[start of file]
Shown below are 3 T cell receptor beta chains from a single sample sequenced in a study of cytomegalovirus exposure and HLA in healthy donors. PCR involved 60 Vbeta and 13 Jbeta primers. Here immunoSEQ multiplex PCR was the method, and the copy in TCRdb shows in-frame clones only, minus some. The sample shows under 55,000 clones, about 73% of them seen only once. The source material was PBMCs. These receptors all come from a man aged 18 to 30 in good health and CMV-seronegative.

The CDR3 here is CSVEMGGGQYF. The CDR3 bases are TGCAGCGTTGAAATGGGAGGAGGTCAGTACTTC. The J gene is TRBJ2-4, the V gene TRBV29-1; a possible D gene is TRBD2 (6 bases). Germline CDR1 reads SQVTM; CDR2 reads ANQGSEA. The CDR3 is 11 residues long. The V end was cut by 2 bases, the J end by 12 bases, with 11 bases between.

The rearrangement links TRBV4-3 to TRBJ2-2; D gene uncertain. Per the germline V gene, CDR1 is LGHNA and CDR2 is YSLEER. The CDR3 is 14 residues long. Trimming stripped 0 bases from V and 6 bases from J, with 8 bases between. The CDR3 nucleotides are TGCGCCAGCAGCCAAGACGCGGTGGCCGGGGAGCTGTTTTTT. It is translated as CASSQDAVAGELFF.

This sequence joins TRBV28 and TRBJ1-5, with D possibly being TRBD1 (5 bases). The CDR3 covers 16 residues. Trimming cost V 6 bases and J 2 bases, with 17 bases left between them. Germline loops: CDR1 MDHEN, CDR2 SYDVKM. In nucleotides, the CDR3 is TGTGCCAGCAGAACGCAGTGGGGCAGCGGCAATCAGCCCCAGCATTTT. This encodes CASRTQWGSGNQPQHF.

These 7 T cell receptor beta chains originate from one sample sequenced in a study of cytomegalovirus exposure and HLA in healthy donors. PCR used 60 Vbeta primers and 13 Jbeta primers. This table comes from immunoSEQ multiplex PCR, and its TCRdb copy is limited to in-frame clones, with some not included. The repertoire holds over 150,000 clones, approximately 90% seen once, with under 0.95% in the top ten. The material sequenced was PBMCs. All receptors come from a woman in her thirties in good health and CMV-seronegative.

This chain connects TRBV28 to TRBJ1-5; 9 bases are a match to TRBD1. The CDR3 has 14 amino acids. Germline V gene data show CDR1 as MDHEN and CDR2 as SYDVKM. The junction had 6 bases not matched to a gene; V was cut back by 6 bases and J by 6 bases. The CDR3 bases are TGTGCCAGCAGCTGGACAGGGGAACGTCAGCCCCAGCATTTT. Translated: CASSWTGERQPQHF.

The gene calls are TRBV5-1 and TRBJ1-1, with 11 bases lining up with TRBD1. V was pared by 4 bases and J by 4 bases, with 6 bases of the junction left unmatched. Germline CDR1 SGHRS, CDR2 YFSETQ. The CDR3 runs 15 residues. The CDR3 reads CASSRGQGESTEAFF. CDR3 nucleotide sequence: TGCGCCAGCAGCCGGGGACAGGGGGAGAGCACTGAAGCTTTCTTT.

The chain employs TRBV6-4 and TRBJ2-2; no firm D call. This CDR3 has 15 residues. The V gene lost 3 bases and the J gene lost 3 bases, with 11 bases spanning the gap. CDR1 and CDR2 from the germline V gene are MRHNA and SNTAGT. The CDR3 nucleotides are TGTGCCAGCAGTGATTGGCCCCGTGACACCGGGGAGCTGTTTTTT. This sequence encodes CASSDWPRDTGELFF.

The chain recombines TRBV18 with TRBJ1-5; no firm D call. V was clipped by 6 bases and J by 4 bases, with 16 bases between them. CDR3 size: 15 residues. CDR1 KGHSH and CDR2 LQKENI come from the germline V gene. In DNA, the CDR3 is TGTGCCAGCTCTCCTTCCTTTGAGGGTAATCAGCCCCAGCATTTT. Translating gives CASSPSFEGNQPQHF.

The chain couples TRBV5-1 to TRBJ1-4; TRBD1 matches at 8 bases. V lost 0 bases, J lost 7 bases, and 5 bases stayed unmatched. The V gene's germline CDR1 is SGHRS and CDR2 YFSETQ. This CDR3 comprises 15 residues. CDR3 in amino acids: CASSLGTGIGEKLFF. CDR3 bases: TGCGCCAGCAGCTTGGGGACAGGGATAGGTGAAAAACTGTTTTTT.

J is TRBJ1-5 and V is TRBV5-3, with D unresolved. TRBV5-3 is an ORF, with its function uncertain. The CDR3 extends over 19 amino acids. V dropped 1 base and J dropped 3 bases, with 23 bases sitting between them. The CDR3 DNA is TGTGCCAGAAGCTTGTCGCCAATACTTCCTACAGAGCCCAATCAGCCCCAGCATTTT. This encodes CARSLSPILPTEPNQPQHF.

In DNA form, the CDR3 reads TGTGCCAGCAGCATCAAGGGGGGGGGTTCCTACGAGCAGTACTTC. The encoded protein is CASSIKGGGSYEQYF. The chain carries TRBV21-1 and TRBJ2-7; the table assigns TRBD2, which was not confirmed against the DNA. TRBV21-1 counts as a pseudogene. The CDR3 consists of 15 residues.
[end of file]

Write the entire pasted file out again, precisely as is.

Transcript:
Shown below are 3 T cell receptor beta chains from a single sample sequenced in a study of cytomegalovirus exposure and HLA in healthy donors. PCR involved 60 Vbeta and 13 Jbeta primers. Here immunoSEQ multiplex PCR was the method, and the copy in TCRdb shows in-frame clones only, minus some. The sample shows under 55,000 clones, about 73% of them seen only once. The source material was PBMCs. These receptors all come from a man aged 18 to 30 in good health and CMV-seronegative.

The CDR3 here is CSVEMGGGQYF. The CDR3 bases are TGCAGCGTTGAAATGGGAGGAGGTCAGTACTTC. The J gene is TRBJ2-4, the V gene TRBV29-1; a possible D gene is TRBD2 (6 bases). Germline CDR1 reads SQVTM; CDR2 reads ANQGSEA. The CDR3 is 11 residues long. The V end was cut by 2 bases, the J end by 12 bases, with 11 bases between.

The rearrangement links TRBV4-3 to TRBJ2-2; D gene uncertain. Per the germline V gene, CDR1 is LGHNA and CDR2 is YSLEER. The CDR3 is 14 residues long. Trimming stripped 0 bases from V and 6 bases from J, with 8 bases between. The CDR3 nucleotides are TGCGCCAGCAGCCAAGACGCGGTGGCCGGGGAGCTGTTTTTT. It is translated as CASSQDAVAGELFF.

This sequence joins TRBV28 and TRBJ1-5, with D possibly being TRBD1 (5 bases). The CDR3 covers 16 residues. Trimming cost V 6 bases and J 2 bases, with 17 bases left between them. Germline loops: CDR1 MDHEN, CDR2 SYDVKM. In nucleotides, the CDR3 is TGTGCCAGCAGAACGCAGTGGGGCAGCGGCAATCAGCCCCAGCATTTT. This encodes CASRTQWGSGNQPQHF.

These 7 T cell receptor beta chains originate from one sample sequenced in a study of cytomegalovirus exposure and HLA in healthy donors. PCR used 60 Vbeta primers and 13 Jbeta primers. This table comes from immunoSEQ multiplex PCR, and its TCRdb copy is limited to in-frame clones, with some not included. The repertoire holds over 150,000 clones, approximately 90% seen once, with under 0.95% in the top ten. The material sequenced was PBMCs. All receptors come from a woman in her thirties in good health and CMV-seronegative.

This chain connects TRBV28 to TRBJ1-5; 9 bases are a match to TRBD1. The CDR3 has 14 amino acids. Germline V gene data show CDR1 as MDHEN and CDR2 as SYDVKM. The junction had 6 bases not matched to a gene; V was cut back by 6 bases and J by 6 bases. The CDR3 bases are TGTGCCAGCAGCTGGACAGGGGAACGTCAGCCCCAGCATTTT. Translated: CASSWTGERQPQHF.

The gene calls are TRBV5-1 and TRBJ1-1, with 11 bases lining up with TRBD1. V was pared by 4 bases and J by 4 bases, with 6 bases of the junction left unmatched. Germline CDR1 SGHRS, CDR2 YFSETQ. The CDR3 runs 15 residues. The CDR3 reads CASSRGQGESTEAFF. CDR3 nucleotide sequence: TGCGCCAGCAGCCGGGGACAGGGGGAGAGCACTGAAGCTTTCTTT.

The chain employs TRBV6-4 and TRBJ2-2; no firm D call. This CDR3 has 15 residues. The V gene lost 3 bases and the J gene lost 3 bases, with 11 bases spanning the gap. CDR1 and CDR2 from the germline V gene are MRHNA and SNTAGT. The CDR3 nucleotides are TGTGCCAGCAGTGATTGGCCCCGTGACACCGGGGAGCTGTTTTTT. This sequence encodes CASSDWPRDTGELFF.

The chain recombines TRBV18 with TRBJ1-5; no firm D call. V was clipped by 6 bases and J by 4 bases, with 16 bases between them. CDR3 size: 15 residues. CDR1 KGHSH and CDR2 LQKENI come from the germline V gene. In DNA, the CDR3 is TGTGCCAGCTCTCCTTCCTTTGAGGGTAATCAGCCCCAGCATTTT. Translating gives CASSPSFEGNQPQHF.

The chain couples TRBV5-1 to TRBJ1-4; TRBD1 matches at 8 bases. V lost 0 bases, J lost 7 bases, and 5 bases stayed unmatched. The V gene's germline CDR1 is SGHRS and CDR2 YFSETQ. This CDR3 comprises 15 residues. CDR3 in amino acids: CASSLGTGIGEKLFF. CDR3 bases: TGCGCCAGCAGCTTGGGGACAGGGATAGGTGAAAAACTGTTTTTT.

J is TRBJ1-5 and V is TRBV5-3, with D unresolved. TRBV5-3 is an ORF, with its function uncertain. The CDR3 extends over 19 amino acids. V dropped 1 base and J dropped 3 bases, with 23 bases sitting between them. The CDR3 DNA is TGTGCCAGAAGCTTGTCGCCAATACTTCCTACAGAGCCCAATCAGCCCCAGCATTTT. This encodes CARSLSPILPTEPNQPQHF.

In DNA form, the CDR3 reads TGTGCCAGCAGCATCAAGGGGGGGGGTTCCTACGAGCAGTACTTC. The encoded protein is CASSIKGGGSYEQYF. The chain carries TRBV21-1 and TRBJ2-7; the table assigns TRBD2, which was not confirmed against the DNA. TRBV21-1 counts as a pseudogene. The CDR3 consists of 15 residues.